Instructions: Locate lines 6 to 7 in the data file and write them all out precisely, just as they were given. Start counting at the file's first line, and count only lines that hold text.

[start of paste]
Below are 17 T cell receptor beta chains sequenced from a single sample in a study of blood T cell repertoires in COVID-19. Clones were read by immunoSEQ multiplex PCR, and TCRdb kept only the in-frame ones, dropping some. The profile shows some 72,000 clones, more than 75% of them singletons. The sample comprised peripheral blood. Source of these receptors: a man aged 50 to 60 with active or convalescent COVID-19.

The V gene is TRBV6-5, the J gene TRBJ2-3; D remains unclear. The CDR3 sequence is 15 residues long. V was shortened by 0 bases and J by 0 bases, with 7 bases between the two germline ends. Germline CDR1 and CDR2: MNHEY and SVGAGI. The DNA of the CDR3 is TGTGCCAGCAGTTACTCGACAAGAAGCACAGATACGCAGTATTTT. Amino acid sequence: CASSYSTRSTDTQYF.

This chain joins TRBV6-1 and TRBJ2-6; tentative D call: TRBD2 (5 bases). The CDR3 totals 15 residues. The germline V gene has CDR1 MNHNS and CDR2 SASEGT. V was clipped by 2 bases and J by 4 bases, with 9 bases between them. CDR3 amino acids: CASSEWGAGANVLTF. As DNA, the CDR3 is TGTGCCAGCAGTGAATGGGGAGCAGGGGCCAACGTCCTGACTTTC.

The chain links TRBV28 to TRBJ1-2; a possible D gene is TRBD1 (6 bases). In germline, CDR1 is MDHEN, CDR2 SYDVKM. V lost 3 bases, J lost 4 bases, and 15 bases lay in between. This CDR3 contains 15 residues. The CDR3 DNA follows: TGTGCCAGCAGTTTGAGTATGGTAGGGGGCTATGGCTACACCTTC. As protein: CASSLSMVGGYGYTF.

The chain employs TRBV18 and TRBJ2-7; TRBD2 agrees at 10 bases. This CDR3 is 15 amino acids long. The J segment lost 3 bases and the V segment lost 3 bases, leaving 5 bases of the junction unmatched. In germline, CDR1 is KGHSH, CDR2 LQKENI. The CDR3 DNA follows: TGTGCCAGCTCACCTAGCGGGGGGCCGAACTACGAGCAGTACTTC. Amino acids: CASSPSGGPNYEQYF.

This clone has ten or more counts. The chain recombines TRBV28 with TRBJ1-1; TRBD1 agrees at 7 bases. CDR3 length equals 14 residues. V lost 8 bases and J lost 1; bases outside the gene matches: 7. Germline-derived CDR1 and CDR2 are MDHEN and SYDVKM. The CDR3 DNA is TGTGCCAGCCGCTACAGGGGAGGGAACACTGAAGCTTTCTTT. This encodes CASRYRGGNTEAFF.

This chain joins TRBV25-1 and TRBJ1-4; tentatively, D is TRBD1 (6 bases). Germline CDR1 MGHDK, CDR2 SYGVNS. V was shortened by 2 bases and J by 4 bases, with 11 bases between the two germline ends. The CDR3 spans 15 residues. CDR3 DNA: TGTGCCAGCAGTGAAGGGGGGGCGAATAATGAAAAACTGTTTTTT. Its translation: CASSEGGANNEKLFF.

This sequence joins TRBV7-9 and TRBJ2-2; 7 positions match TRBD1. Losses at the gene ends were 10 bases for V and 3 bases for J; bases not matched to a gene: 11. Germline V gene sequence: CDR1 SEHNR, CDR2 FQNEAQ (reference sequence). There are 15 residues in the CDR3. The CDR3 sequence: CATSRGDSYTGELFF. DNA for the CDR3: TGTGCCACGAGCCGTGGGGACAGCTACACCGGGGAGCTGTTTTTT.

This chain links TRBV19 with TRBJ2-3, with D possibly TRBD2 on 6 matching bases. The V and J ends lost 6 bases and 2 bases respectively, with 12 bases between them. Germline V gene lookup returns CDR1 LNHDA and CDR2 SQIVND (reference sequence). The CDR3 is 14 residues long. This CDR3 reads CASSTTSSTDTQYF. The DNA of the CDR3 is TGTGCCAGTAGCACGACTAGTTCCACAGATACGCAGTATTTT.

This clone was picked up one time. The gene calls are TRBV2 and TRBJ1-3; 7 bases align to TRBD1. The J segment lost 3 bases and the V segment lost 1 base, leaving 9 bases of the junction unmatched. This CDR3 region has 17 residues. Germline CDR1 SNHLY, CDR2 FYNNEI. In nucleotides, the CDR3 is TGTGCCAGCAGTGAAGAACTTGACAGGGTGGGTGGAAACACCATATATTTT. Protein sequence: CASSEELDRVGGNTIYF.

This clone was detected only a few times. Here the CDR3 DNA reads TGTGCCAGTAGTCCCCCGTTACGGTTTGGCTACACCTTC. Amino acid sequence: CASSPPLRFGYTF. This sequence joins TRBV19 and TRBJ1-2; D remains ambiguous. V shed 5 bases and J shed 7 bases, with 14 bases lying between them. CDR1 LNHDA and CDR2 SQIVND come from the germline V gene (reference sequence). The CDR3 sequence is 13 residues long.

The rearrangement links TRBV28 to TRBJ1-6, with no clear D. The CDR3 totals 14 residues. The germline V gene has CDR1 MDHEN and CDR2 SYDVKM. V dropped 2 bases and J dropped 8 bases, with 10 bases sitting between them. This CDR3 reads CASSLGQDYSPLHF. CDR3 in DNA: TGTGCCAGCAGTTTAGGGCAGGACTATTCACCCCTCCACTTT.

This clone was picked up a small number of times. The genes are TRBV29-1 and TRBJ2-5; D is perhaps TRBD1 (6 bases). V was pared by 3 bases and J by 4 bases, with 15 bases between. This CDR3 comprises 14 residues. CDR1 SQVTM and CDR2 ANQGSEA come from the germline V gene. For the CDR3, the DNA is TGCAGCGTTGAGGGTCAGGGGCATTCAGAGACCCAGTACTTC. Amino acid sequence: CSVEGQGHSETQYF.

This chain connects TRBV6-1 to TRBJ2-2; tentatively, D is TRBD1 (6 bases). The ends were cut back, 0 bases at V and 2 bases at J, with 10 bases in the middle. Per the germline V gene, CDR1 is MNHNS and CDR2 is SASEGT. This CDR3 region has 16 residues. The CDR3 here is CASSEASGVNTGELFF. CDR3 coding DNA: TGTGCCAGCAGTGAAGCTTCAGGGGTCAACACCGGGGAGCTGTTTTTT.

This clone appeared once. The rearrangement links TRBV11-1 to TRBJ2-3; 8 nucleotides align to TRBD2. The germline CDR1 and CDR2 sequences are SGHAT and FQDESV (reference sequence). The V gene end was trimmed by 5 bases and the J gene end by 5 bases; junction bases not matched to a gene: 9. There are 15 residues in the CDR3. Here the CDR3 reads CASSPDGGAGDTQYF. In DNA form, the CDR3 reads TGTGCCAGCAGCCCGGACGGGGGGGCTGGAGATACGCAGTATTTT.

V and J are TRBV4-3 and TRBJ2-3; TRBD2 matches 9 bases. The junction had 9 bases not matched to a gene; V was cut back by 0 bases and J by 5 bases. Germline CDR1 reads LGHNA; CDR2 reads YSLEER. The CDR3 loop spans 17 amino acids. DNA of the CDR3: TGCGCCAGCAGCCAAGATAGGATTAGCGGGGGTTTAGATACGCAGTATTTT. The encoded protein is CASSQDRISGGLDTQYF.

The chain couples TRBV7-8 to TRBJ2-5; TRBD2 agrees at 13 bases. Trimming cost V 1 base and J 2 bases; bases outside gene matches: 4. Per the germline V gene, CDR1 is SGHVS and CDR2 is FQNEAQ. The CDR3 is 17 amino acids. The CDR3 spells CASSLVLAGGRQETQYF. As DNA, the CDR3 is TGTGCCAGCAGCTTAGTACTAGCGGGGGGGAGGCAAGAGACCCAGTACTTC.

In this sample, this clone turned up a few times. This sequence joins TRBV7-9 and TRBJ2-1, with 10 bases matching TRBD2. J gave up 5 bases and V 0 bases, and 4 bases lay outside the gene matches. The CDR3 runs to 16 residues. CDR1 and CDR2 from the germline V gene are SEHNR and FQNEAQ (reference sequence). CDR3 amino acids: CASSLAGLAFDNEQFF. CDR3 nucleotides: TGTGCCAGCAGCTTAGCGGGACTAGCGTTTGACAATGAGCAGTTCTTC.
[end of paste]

This clone has ten or more counts. The chain recombines TRBV28 with TRBJ1-1; TRBD1 agrees at 7 bases. CDR3 length equals 14 residues. V lost 8 bases and J lost 1; bases outside the gene matches: 7. Germline-derived CDR1 and CDR2 are MDHEN and SYDVKM. The CDR3 DNA is TGTGCCAGCCGCTACAGGGGAGGGAACACTGAAGCTTTCTTT. This encodes CASRYRGGNTEAFF.

This chain joins TRBV25-1 and TRBJ1-4; tentatively, D is TRBD1 (6 bases). Germline CDR1 MGHDK, CDR2 SYGVNS. V was shortened by 2 bases and J by 4 bases, with 11 bases between the two germline ends. The CDR3 spans 15 residues. CDR3 DNA: TGTGCCAGCAGTGAAGGGGGGGCGAATAATGAAAAACTGTTTTTT. Its translation: CASSEGGANNEKLFF.